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Asafetida/Asafoetida (Ferula asafoetida)
Apiaceae (parsley family).
Various species of genus Ferula grow wild from the Eastern Mediterranean to Central Asia. Most important as spice are F. asafoetida, F. alliacea, F. foetida and F. narthex, all from Central Asia (Iran to Afghanistan).
Used plant part
The milk juice (obtained from the root), which becomes a brown, resin-like mass after drying.
Very strong smell, rather repugnant, remotely similar to (not altogether fresh) garlic.
Dried asafetida consists mostly of a resin (25 to 60% of the total mass, 60% of which are esters of ferula acid) and a complex carbon hydrate part (25 to 30%). The essential oil (10%) contains a wealth of sulfur compounds, mainly (R)-2-butyl-1-propenyl disulphide (50%), 1-(1-methylthiopropyl) 1-propenyl disulphide and 2-butyl-3-methylthioallyl disulphide. Furthermore, di-2-butyl trisulphide, 2-butyl methyl trisulphide, di-2-butyl disulphide and even di-2-butyl tetrasulphide have been found. (Phytochemistry, 23, 899, 1984)
The horrible smell of fresh asafetida does not seem to qualify as a valuable food enhancement, but after frying (and in small dosage), the resin, the taste becomes rather pleasant, even for Western taste buds. So-called "powdered asafetida" is the resin mixed with rice flour and therefore much less strong in taste, but more easy in application.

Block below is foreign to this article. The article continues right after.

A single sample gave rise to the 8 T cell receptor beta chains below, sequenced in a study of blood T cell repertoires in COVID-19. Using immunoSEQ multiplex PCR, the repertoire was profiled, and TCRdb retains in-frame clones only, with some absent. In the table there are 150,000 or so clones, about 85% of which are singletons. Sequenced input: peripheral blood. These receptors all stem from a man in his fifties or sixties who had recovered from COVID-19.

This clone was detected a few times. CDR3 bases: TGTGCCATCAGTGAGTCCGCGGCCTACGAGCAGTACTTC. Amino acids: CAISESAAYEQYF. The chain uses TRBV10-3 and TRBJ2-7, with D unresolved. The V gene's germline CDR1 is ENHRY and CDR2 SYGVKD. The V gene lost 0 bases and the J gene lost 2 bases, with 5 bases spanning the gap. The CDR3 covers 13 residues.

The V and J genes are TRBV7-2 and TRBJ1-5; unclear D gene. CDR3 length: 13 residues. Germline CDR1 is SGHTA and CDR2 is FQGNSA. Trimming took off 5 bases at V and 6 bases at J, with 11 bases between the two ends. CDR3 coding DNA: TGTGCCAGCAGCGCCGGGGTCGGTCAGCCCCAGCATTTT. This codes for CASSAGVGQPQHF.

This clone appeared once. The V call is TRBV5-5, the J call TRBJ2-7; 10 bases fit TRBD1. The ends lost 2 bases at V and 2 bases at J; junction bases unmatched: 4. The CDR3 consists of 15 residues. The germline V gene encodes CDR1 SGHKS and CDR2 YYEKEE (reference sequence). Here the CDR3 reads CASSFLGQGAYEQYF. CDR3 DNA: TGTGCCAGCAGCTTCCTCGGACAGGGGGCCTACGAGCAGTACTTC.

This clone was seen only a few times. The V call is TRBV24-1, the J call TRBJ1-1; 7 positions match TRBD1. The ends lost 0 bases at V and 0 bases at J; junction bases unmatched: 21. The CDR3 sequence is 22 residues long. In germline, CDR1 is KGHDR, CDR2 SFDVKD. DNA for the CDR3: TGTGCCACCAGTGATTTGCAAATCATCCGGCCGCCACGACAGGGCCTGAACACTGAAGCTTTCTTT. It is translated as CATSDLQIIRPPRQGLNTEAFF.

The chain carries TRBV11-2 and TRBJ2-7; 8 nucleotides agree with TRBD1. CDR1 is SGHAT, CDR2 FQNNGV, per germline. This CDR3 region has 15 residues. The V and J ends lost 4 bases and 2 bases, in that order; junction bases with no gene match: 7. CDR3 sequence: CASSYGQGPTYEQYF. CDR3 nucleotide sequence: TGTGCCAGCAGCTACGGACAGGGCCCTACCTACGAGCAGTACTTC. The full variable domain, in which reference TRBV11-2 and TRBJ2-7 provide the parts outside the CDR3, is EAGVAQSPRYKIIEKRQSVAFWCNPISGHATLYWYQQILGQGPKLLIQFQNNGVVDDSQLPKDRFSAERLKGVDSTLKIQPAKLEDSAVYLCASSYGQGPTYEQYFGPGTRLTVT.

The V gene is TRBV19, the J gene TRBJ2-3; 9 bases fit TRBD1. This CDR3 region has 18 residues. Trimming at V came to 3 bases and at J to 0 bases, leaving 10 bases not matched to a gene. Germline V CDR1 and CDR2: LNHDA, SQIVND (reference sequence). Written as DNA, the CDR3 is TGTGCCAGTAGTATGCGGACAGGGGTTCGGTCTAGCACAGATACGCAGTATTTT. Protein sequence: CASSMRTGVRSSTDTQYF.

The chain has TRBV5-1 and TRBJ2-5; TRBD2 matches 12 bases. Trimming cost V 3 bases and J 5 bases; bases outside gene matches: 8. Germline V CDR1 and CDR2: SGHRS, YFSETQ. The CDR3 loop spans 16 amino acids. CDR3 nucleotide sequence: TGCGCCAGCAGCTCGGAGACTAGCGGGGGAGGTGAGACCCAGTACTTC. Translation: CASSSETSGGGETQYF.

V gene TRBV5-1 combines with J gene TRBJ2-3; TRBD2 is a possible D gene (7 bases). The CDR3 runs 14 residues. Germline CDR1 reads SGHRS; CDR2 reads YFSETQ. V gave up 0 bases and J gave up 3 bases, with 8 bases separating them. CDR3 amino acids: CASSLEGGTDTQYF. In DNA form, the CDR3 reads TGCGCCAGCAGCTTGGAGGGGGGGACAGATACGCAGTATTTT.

Asafetida has been a popular spice in Europe since the Roman times and has been used much in the Middle Ages (for example, to flavour barbecued mutton), but has fallen in dishonour thereafter. It is still an important ingredient in Iran, and is popular with some Brahmins in India who refuse to eat garlic. In Indian cuisine, it is normally not combined with garlic or onion, but is seen as an alternative or substitute for them; it is nearly always used for vegetable dishes. The Tamil (South Indian) spice mixture sambaar podi frequently contains asafetida.
Usage differs a little bit for the powdered form and the pure resin. The resin is very strongly scented and must be used with care; furthermore, it is absolutely necessary to fry the resin shortly in hot oil. This has two reasons: First, the resin dissolves in the hot fat and gets better dispersed in the food, and second, the high temperature changes the taste to a more pleasant impression. A pea-sized amount is considered a large amount, sufficient to flavour a large pot of food. Powdered asafetida, on the other hand, is less intense and may be added without frying, although then the aroma develops less deeply. Lastly, powdered asafetida loses its aroma after some years, but the resin seems to be unperishable.
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